Learning to Learn Remotely

By SAIT Modified on May 25, 2020

SAIT student Kajol shares tips on connecting remotely as an international student.

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SAIT student Kajol shows a handmade sign reading We're All in This Together!

By Kajol Bhatia, second-year SAIT Journalism student, Calgary, Alberta, Canada.

In the two years I've spent here at SAIT, or even the 22 years I've lived on this earth, I never thought I'd find myself experiencing a pandemic, asked to stay home and watch the whole world go into lockdown. I'm sure neither did you.

The worst part is there isn't much we can do other than to stay put and wait this out.

While we wait, we need to learn a whole new way of how to function in this new "normal."

As this semester draws to a close and a new one is about to start up for many others, you might feel like you're missing out on the real student experience because, trust me, I feel that too. But as I sit here writing this, literally footsteps away from SAIT's campus, I know even though I'm not there, the community is strong. We are here to support each other while we settle into online learning. Many schools are transitioning to an online-first model during this crisis.

There are many ways to make the best of the remote learning experience — we're all in this together.

Establish connections

I joined the SAIT Facebook group for Fall 2018 before I moved to Canada. Through conversations there, I met other students in the Journalism program. We made a group for ourselves and spoke to each other through chat. It's actually how I made friends from my class before the semester even started. It's terrifying to start college all on your own — this way, you have a friend to talk to, someone who's going through a similar experience.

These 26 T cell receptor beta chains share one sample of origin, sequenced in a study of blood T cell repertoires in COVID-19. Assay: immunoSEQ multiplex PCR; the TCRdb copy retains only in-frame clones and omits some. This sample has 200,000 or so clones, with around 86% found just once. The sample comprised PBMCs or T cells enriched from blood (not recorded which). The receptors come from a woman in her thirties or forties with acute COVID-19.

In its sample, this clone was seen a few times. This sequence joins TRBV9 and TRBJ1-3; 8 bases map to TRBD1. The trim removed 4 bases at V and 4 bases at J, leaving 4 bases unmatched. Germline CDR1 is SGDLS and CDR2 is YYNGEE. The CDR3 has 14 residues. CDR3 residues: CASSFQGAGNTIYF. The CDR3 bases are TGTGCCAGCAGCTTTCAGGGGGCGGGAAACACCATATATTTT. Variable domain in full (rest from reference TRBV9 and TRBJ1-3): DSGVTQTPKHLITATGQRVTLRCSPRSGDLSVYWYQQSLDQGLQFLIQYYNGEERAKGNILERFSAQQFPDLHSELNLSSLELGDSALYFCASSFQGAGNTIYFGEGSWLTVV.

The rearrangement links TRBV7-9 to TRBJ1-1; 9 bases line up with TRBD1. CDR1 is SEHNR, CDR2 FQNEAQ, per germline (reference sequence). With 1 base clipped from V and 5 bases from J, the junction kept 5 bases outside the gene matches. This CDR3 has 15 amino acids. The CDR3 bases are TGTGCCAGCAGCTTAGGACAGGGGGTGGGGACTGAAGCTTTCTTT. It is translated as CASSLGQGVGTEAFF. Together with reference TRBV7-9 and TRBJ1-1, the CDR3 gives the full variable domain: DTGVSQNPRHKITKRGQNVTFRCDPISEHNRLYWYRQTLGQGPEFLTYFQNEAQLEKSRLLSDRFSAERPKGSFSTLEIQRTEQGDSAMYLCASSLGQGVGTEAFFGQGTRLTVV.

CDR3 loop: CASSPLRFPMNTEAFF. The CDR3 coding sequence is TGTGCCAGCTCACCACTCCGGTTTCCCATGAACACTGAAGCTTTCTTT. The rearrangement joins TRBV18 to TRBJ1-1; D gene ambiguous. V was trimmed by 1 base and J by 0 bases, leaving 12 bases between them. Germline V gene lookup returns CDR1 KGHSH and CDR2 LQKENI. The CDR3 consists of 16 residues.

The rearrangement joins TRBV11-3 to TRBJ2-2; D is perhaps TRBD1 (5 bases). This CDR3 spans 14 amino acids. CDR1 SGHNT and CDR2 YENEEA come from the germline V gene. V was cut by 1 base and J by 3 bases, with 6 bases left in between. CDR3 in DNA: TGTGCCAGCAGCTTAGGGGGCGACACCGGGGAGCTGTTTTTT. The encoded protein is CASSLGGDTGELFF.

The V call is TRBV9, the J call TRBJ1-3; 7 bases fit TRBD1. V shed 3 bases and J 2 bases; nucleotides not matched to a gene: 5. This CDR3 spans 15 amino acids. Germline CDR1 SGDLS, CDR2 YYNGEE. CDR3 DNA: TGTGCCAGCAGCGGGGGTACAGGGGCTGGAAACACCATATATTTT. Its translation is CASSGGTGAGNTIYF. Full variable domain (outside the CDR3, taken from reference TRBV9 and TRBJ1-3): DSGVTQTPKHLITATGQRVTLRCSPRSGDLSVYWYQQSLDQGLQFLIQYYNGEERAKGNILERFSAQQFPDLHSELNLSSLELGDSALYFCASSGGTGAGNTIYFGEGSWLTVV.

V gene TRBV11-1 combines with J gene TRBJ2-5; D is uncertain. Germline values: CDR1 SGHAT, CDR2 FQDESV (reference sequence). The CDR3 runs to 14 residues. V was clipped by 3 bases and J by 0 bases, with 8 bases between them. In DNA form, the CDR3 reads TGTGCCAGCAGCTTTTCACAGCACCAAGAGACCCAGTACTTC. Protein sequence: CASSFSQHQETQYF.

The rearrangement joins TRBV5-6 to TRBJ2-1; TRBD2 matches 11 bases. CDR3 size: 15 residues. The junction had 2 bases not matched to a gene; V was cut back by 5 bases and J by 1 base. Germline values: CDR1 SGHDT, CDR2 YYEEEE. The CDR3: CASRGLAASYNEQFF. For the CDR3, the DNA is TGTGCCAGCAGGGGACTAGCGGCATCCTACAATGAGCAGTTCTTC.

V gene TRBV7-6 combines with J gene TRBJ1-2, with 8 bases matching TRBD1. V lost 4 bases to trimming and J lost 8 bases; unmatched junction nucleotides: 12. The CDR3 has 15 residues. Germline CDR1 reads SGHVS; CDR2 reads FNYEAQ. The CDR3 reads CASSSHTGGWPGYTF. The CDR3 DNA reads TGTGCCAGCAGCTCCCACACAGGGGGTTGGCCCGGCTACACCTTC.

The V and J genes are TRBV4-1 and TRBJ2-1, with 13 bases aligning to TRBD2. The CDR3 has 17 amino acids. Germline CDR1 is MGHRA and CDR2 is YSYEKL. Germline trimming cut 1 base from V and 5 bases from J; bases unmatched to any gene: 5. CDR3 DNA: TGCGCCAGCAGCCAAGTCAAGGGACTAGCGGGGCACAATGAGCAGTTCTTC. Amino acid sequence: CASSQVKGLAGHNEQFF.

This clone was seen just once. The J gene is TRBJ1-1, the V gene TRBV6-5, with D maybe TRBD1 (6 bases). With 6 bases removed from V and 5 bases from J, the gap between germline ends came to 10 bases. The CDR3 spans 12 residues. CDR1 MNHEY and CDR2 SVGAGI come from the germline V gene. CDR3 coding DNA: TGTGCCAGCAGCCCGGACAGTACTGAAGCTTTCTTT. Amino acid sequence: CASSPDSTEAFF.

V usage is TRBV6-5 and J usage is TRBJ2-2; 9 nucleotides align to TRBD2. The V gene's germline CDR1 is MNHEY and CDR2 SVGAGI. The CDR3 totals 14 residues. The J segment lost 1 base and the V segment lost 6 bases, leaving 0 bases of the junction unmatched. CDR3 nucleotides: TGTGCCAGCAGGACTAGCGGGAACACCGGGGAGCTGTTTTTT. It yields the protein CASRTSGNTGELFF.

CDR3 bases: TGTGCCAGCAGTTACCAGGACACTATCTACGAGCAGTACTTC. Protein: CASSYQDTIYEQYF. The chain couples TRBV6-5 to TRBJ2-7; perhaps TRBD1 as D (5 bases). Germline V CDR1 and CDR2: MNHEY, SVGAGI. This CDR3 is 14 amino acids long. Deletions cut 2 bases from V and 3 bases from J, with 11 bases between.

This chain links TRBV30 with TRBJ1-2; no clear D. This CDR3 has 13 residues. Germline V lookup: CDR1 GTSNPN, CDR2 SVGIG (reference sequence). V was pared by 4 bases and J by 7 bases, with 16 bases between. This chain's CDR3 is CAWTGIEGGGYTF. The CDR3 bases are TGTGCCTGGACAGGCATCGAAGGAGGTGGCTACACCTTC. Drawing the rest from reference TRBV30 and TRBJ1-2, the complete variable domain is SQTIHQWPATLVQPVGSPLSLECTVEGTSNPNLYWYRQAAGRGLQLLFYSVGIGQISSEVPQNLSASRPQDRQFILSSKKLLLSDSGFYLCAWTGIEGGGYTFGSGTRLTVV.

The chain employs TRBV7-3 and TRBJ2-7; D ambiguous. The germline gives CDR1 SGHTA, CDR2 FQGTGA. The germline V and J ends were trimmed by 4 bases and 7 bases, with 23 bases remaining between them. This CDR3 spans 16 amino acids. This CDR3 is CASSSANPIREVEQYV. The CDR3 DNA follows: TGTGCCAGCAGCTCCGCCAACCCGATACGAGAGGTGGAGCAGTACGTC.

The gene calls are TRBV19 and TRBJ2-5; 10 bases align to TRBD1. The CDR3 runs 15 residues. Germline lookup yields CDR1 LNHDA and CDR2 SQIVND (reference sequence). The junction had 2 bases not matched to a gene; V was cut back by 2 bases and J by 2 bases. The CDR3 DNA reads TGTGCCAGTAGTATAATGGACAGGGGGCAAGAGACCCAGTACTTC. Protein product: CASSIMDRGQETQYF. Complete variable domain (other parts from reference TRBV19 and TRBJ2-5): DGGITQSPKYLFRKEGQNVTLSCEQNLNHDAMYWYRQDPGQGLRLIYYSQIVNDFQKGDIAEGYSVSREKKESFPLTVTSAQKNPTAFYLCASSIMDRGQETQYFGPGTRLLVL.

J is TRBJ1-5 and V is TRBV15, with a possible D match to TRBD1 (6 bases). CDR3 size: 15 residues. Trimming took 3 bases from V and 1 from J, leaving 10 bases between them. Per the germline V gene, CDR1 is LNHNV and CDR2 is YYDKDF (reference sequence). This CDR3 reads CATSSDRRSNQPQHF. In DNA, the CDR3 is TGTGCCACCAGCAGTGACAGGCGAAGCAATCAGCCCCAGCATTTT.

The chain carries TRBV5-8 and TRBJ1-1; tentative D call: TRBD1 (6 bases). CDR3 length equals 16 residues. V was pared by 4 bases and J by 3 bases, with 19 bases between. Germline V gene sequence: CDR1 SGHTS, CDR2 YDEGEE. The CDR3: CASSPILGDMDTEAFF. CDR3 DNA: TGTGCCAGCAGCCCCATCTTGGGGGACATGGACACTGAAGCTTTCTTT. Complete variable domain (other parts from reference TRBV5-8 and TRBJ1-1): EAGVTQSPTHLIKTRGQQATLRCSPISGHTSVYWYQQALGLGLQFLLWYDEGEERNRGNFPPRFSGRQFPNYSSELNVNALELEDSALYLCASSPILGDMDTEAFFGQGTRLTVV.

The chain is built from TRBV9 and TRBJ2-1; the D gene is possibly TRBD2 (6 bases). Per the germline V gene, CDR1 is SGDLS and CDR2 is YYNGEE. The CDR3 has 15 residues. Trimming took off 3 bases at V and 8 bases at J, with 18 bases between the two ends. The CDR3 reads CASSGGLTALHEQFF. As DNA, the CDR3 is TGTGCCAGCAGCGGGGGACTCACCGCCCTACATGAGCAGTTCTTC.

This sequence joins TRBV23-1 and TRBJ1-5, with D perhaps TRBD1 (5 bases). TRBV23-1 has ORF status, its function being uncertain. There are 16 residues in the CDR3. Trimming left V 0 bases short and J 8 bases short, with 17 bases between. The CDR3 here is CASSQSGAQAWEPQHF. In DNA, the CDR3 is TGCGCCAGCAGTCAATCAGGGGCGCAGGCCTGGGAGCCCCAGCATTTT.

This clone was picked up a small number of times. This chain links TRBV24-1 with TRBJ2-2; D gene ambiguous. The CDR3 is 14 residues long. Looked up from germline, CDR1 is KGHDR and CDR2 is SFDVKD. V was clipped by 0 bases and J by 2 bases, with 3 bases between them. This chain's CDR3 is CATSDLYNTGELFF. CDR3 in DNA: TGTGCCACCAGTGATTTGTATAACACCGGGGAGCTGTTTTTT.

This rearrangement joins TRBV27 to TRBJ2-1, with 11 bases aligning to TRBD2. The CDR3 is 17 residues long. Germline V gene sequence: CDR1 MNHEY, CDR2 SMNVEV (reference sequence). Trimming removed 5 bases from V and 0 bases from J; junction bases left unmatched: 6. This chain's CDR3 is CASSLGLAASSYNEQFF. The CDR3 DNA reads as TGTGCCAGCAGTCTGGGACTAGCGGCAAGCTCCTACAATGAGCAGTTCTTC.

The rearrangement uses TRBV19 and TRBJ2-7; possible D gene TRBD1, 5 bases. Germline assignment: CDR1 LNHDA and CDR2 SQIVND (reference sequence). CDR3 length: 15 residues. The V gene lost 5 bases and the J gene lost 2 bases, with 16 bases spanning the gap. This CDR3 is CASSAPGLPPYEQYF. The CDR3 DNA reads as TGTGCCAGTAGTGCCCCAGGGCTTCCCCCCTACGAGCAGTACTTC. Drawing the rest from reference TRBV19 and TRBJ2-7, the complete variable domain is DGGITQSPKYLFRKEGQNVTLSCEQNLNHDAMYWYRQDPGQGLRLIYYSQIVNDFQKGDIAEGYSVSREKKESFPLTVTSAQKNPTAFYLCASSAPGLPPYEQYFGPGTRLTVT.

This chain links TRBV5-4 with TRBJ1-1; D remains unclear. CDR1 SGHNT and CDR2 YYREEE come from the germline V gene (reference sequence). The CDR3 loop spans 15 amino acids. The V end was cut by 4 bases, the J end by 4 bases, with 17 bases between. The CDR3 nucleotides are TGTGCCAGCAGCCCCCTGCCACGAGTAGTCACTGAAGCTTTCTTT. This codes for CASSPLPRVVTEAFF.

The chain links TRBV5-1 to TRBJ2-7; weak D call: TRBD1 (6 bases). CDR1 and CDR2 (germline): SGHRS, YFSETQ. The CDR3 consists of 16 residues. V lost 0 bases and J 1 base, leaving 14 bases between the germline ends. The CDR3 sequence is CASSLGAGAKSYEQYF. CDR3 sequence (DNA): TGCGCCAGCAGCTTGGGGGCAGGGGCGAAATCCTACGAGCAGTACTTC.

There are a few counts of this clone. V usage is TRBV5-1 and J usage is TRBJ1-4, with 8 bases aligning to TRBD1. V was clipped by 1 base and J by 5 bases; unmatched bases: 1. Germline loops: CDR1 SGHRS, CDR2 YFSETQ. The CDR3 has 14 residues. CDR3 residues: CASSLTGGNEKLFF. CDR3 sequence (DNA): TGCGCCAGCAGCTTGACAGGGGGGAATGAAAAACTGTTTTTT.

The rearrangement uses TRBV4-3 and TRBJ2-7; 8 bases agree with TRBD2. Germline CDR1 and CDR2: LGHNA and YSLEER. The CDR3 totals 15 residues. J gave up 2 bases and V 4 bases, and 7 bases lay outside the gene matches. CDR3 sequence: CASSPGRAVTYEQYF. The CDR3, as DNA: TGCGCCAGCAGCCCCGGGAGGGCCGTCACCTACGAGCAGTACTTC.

Engage in discussions online with your classmates — they're adjusting to this experience too. If you're new to your school, engage with students from other programs in social media groups.

At SAIT, our instructors are the best thing about the school. They have years of industry experience and real-world knowledge to help prepare students for situations they might face in their careers. It's truly a hands-on approach to education here. Since your interactions with instructors won't be in-person for the next little while, you can still take advantage of their virtual office hours and build a connection. Don't be afraid to ask your instructors questions — they're here to help you grow, even after you're done with your course.

"Your first impression is the last impression." This is a statement I live by in my life. Use class time productively by being prepped on the topics and engage in discussions related to the coursework. My instructors were available to answer my questions when I struggled to choose my major at the end of my first year and have always been helpful.

Take advantage of resources

There are often a wide variety of resources to support you and sometimes you just need to look for the following at your campus:

  • Online books at your school or local library
  • Academic coaching services
  • Peer support or mentorship programs
  • International relations department
  • Student development and counselling services
  • Interfaith centre

I wish you well in this new experience. Remember, you're part of the community at your school and even if you're not physically on campus, support is available to help you through this transformational time. #hereatSAIT



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